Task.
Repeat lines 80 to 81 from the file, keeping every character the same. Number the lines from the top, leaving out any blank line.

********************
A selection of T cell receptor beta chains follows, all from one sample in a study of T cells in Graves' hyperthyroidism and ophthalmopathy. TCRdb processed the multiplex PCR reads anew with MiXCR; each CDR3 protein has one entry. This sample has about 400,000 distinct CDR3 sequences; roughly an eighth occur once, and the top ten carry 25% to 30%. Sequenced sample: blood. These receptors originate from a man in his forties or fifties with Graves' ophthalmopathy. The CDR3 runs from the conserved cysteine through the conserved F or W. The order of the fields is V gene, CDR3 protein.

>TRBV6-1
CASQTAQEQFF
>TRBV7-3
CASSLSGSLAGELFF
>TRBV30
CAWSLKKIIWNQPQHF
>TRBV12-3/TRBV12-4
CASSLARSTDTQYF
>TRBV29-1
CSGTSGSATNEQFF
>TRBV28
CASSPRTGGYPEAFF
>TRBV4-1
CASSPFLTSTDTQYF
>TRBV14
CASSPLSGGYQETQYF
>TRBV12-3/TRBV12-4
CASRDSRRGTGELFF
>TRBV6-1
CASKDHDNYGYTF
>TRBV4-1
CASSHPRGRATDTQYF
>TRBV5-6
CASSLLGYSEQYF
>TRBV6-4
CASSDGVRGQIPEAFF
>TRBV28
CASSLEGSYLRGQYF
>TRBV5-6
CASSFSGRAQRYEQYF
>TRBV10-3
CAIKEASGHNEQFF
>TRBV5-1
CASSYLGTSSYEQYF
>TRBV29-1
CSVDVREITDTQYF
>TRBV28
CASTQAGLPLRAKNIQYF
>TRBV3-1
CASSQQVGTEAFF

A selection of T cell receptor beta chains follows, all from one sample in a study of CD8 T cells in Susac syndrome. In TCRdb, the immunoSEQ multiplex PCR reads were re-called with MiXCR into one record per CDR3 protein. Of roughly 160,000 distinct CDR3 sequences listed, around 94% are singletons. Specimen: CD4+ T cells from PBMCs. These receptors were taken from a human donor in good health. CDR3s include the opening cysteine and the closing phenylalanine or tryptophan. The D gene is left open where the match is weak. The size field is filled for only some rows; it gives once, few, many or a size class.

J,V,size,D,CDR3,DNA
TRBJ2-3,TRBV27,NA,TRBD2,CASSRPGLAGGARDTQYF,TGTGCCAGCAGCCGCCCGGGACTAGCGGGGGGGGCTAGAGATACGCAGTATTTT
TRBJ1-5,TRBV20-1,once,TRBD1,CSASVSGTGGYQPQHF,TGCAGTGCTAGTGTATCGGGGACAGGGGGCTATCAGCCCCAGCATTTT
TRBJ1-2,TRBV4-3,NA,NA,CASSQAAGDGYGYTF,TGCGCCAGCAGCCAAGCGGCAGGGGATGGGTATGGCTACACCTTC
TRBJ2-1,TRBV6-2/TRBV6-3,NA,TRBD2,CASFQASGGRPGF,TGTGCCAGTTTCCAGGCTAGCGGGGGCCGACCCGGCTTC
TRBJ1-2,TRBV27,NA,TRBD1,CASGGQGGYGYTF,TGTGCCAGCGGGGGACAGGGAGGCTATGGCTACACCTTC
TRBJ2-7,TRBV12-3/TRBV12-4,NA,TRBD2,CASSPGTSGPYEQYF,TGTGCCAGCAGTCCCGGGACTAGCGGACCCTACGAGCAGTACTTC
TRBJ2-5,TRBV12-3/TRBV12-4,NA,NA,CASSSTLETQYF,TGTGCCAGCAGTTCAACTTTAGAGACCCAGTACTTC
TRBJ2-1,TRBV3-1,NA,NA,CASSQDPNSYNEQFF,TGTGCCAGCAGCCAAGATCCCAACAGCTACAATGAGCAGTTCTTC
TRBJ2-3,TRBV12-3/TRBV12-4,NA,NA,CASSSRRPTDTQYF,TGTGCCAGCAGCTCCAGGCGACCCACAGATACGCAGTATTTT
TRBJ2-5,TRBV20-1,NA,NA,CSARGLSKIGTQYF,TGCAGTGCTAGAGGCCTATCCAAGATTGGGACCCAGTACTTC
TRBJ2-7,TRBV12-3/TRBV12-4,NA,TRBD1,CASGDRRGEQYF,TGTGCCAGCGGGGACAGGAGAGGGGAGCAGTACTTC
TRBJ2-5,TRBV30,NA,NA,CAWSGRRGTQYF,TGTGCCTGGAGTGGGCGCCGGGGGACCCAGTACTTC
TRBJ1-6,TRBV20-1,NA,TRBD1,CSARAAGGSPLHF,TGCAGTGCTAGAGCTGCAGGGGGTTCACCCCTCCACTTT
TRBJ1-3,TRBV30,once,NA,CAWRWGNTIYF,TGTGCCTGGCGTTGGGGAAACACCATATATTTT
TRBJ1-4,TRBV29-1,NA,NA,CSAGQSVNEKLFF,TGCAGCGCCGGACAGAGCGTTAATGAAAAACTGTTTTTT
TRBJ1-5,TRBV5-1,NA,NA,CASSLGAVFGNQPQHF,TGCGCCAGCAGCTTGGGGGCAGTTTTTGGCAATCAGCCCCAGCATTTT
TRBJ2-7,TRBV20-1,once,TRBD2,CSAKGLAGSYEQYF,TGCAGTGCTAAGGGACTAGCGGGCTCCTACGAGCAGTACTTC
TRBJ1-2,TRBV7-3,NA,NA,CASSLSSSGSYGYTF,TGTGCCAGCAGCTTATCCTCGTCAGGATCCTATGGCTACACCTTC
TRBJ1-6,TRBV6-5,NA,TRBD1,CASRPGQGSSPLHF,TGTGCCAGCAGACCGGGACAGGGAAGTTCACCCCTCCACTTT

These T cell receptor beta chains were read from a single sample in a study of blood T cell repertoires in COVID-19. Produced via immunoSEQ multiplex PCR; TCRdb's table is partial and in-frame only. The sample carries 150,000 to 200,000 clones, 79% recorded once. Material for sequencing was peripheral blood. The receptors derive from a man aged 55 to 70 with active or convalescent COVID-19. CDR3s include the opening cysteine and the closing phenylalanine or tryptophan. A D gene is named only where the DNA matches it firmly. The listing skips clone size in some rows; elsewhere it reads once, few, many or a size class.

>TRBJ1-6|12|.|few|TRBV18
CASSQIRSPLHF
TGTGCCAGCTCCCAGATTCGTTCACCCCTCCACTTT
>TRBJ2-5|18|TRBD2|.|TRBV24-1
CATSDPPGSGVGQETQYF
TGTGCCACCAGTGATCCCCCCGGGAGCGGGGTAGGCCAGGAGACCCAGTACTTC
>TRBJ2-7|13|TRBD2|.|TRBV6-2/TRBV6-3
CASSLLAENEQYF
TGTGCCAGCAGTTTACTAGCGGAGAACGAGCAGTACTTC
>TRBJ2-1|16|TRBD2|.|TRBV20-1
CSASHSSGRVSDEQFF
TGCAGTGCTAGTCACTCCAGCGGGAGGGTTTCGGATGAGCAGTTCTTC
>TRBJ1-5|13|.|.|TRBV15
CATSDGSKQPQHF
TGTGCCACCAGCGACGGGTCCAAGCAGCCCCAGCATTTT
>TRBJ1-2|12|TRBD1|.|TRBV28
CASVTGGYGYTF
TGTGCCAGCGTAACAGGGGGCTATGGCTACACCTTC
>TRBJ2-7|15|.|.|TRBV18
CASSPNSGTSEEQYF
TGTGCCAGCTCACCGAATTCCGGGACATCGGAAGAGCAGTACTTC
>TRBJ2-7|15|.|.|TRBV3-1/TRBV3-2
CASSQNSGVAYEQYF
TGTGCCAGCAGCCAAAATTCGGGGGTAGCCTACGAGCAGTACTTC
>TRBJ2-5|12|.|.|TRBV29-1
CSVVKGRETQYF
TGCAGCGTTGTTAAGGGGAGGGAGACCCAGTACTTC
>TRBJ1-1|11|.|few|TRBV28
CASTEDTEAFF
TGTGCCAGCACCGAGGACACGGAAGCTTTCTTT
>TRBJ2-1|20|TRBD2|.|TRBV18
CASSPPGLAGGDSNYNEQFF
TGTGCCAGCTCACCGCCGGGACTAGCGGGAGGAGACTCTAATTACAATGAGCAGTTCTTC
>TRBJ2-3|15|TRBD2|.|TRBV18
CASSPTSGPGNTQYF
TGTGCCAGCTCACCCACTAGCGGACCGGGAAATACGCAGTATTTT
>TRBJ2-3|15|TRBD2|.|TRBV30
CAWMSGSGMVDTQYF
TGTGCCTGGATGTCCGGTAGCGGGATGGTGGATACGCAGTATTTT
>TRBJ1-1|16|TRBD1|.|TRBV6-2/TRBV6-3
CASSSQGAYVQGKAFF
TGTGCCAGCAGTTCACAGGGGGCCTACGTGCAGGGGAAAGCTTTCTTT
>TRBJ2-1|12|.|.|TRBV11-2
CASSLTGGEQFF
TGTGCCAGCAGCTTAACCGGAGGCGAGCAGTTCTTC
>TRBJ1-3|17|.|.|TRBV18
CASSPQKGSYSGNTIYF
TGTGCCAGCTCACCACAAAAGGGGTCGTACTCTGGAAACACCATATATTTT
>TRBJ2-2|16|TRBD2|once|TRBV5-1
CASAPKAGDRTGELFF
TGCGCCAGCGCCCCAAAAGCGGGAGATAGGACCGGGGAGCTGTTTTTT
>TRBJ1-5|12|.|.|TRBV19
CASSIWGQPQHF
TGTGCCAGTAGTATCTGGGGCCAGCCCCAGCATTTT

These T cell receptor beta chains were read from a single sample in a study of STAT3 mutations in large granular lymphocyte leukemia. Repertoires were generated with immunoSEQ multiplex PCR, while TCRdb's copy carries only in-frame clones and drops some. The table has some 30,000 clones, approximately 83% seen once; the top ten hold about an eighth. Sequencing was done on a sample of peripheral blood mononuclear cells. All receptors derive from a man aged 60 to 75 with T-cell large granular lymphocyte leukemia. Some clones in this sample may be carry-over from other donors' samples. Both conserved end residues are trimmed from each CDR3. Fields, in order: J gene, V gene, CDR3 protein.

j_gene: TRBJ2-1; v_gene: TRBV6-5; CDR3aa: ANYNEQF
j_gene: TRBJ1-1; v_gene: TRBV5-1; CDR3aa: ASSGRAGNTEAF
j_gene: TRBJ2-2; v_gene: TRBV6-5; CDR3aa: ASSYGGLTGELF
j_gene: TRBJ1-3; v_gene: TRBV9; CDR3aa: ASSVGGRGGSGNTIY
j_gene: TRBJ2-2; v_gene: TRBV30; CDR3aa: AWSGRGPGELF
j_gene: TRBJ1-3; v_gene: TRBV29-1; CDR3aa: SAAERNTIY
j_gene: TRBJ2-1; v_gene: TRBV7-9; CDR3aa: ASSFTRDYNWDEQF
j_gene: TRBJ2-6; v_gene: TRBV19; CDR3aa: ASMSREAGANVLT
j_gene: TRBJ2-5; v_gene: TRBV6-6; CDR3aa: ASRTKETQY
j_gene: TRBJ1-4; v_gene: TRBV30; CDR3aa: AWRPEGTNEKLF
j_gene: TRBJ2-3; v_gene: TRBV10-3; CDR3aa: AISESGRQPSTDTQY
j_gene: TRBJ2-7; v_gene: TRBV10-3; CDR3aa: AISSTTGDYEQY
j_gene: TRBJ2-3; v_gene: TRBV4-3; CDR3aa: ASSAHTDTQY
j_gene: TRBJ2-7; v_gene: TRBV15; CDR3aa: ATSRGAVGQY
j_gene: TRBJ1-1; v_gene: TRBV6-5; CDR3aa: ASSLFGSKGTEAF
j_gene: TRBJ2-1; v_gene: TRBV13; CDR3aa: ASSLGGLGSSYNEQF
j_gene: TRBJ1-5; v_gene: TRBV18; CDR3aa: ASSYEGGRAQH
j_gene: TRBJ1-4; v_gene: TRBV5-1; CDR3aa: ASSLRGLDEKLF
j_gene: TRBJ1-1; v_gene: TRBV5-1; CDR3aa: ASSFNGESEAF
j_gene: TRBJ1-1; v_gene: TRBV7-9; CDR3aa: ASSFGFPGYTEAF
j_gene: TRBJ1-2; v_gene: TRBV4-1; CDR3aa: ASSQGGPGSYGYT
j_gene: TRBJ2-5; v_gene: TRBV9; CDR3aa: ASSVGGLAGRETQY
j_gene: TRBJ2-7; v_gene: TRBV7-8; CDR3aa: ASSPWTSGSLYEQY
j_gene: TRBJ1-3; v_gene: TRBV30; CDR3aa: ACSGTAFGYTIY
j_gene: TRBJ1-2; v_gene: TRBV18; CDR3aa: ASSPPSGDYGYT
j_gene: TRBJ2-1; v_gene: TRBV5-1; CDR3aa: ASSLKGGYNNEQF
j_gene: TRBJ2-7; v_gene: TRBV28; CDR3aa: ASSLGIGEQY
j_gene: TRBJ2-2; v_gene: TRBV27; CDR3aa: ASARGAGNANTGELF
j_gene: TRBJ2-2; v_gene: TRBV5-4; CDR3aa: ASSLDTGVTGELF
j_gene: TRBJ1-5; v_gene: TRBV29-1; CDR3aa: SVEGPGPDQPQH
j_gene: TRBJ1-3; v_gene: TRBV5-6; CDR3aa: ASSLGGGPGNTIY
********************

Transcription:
CASVTGGYGYTF
TGTGCCAGCGTAACAGGGGGCTATGGCTACACCTTC